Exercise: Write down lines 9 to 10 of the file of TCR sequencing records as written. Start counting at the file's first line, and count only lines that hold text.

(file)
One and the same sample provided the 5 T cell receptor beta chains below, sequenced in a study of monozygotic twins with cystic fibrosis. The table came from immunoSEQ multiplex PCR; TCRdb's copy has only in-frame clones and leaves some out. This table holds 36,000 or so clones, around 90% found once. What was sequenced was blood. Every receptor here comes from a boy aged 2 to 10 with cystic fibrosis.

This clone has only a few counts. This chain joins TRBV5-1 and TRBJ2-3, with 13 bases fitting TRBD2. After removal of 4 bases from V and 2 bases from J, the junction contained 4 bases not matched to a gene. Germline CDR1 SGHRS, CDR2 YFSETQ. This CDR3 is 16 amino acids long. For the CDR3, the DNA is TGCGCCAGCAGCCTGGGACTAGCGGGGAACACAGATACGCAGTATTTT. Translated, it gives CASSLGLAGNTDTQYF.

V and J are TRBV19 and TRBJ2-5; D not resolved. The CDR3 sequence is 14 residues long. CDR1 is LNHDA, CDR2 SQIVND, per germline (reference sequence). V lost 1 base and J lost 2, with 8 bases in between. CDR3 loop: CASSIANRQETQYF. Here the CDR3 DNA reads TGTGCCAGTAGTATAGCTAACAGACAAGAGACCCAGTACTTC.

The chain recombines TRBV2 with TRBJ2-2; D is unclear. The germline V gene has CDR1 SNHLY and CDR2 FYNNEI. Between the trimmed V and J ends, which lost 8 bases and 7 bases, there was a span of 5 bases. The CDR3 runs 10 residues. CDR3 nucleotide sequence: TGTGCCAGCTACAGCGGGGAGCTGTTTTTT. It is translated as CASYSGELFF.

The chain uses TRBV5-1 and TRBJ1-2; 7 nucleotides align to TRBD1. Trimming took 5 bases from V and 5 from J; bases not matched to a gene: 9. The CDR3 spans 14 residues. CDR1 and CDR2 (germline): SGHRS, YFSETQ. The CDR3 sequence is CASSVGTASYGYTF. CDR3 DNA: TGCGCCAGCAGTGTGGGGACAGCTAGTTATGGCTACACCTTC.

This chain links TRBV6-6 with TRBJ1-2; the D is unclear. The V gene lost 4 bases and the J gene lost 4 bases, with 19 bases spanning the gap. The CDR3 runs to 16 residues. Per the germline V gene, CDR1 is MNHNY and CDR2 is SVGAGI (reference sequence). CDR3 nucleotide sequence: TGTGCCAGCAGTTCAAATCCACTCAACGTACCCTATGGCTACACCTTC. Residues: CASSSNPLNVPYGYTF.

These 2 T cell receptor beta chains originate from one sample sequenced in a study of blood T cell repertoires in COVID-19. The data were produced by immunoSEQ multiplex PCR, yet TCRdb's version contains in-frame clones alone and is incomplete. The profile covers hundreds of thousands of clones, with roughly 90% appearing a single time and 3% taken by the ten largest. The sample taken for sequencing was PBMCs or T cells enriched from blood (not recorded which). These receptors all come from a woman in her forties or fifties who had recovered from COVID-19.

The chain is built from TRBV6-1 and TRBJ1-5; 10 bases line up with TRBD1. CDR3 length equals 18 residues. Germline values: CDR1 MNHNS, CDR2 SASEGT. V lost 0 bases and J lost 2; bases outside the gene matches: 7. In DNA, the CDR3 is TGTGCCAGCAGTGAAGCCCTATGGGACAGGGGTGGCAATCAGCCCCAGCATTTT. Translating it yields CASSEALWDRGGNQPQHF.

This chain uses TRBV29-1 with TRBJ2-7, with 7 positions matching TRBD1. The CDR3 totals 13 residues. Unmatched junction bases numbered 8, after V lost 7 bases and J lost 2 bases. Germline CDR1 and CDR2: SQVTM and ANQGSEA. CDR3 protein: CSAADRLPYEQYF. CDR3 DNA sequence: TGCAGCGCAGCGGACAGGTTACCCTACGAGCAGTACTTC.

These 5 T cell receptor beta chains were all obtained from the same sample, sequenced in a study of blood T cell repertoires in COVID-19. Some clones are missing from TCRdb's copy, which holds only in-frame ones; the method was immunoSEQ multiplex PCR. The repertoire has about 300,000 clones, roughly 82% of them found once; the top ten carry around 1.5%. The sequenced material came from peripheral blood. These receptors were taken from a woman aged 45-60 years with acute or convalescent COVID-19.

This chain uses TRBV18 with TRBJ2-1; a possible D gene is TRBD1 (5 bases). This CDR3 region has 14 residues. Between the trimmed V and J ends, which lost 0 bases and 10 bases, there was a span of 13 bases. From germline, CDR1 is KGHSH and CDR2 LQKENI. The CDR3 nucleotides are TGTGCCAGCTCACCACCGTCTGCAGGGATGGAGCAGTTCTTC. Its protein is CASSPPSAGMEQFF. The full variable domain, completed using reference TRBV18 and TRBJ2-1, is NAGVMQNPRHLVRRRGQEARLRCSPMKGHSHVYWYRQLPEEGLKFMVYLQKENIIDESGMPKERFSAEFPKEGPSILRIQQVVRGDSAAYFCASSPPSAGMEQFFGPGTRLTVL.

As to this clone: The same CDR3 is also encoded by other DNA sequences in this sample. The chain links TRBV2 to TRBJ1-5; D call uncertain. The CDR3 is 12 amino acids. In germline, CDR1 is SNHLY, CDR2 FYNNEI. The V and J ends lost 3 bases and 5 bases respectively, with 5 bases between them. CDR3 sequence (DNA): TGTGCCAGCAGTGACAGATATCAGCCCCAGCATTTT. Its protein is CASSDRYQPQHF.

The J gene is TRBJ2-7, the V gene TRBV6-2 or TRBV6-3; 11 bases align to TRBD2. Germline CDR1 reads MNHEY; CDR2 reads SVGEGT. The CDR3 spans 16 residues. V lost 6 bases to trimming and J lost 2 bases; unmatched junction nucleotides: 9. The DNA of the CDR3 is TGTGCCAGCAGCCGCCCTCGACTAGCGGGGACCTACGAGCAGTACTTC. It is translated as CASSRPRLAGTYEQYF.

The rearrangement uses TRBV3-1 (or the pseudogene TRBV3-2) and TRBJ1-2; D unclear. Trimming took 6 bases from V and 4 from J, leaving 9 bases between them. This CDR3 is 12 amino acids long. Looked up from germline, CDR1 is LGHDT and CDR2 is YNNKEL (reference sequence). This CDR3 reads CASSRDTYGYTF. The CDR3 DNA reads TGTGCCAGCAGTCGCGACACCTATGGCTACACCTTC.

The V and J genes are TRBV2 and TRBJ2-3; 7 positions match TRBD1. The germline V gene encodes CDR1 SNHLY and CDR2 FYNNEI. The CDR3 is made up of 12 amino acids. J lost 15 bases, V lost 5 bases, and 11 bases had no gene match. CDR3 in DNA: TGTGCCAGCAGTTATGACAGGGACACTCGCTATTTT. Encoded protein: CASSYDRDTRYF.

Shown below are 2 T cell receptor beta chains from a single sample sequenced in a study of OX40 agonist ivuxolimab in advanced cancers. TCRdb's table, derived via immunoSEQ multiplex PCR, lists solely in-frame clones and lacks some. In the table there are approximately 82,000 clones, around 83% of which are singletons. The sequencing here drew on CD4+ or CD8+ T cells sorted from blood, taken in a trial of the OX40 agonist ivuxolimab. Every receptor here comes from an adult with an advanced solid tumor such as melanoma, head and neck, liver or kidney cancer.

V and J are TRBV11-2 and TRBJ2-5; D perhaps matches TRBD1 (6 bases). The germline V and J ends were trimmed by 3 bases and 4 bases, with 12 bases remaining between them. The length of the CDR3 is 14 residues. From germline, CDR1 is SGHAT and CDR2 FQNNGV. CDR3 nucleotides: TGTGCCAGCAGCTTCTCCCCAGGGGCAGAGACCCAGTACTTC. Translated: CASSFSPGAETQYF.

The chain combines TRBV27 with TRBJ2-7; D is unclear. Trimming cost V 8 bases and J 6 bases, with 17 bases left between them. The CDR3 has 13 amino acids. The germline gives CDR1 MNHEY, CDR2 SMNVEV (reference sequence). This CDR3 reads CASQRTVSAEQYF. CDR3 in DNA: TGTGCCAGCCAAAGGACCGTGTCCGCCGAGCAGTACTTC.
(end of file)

This chain uses TRBV29-1 with TRBJ2-7, with 7 positions matching TRBD1. The CDR3 totals 13 residues. Unmatched junction bases numbered 8, after V lost 7 bases and J lost 2 bases. Germline CDR1 and CDR2: SQVTM and ANQGSEA. CDR3 protein: CSAADRLPYEQYF. CDR3 DNA sequence: TGCAGCGCAGCGGACAGGTTACCCTACGAGCAGTACTTC.

These 5 T cell receptor beta chains were all obtained from the same sample, sequenced in a study of blood T cell repertoires in COVID-19. Some clones are missing from TCRdb's copy, which holds only in-frame ones; the method was immunoSEQ multiplex PCR. The repertoire has about 300,000 clones, roughly 82% of them found once; the top ten carry around 1.5%. The sequenced material came from peripheral blood. These receptors were taken from a woman aged 45-60 years with acute or convalescent COVID-19.